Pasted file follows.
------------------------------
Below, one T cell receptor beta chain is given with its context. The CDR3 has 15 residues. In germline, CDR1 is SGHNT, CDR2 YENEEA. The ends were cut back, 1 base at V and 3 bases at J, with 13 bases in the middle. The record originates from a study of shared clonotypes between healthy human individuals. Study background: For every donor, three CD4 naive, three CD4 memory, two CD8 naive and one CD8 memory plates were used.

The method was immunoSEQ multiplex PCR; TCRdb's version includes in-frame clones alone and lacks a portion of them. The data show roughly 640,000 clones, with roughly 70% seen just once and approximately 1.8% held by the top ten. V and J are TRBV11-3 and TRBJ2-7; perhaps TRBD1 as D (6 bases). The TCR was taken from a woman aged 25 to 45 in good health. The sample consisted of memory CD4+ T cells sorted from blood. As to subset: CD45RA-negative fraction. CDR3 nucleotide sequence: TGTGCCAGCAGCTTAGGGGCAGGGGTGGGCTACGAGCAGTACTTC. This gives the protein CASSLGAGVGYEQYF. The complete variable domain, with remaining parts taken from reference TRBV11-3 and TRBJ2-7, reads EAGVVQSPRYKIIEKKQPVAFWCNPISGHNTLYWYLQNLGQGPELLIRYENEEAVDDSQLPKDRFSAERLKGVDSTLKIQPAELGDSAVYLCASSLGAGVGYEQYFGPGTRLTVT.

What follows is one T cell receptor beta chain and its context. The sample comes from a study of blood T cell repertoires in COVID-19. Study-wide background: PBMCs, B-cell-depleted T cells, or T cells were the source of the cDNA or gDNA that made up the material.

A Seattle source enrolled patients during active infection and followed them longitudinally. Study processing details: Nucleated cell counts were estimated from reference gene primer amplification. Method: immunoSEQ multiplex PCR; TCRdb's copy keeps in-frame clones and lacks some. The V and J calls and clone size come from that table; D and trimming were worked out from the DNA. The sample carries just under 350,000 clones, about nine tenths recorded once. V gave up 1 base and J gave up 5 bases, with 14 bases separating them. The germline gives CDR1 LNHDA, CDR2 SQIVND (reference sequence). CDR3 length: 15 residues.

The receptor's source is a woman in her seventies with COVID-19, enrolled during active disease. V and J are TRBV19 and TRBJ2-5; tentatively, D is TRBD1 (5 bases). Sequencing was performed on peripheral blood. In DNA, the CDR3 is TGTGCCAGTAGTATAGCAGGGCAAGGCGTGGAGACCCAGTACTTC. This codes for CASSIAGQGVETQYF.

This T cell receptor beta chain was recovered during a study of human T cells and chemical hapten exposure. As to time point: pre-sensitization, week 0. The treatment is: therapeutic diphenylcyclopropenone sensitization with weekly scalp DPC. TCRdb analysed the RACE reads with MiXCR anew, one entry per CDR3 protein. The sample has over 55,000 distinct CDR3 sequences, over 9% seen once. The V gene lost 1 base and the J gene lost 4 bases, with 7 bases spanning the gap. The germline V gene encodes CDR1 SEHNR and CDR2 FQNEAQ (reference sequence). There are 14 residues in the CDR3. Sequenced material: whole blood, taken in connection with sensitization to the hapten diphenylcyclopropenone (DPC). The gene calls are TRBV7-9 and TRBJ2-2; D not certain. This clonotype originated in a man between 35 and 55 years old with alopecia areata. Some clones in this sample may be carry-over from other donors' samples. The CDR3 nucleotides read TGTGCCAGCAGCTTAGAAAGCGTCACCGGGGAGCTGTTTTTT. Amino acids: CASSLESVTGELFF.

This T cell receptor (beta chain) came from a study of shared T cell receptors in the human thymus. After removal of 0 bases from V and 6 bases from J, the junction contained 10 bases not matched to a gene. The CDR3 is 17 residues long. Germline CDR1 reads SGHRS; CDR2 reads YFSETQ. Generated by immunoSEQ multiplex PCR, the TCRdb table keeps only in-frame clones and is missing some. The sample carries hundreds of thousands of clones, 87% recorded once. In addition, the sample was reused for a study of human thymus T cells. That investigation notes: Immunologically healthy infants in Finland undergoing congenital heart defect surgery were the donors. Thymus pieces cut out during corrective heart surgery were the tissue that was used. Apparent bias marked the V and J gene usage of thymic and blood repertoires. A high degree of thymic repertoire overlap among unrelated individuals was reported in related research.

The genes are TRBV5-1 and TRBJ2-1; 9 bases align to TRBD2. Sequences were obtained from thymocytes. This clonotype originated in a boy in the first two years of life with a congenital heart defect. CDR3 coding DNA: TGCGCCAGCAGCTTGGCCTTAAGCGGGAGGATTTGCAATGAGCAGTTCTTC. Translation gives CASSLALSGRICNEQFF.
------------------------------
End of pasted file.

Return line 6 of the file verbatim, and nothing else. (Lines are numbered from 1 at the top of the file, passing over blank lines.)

This T cell receptor beta chain was recovered during a study of human T cells and chemical hapten exposure. As to time point: pre-sensitization, week 0. The treatment is: therapeutic diphenylcyclopropenone sensitization with weekly scalp DPC. TCRdb analysed the RACE reads with MiXCR anew, one entry per CDR3 protein. The sample has over 55,000 distinct CDR3 sequences, over 9% seen once. The V gene lost 1 base and the J gene lost 4 bases, with 7 bases spanning the gap. The germline V gene encodes CDR1 SEHNR and CDR2 FQNEAQ (reference sequence). There are 14 residues in the CDR3. Sequenced material: whole blood, taken in connection with sensitization to the hapten diphenylcyclopropenone (DPC). The gene calls are TRBV7-9 and TRBJ2-2; D not certain. This clonotype originated in a man between 35 and 55 years old with alopecia areata. Some clones in this sample may be carry-over from other donors' samples. The CDR3 nucleotides read TGTGCCAGCAGCTTAGAAAGCGTCACCGGGGAGCTGTTTTTT. Amino acids: CASSLESVTGELFF.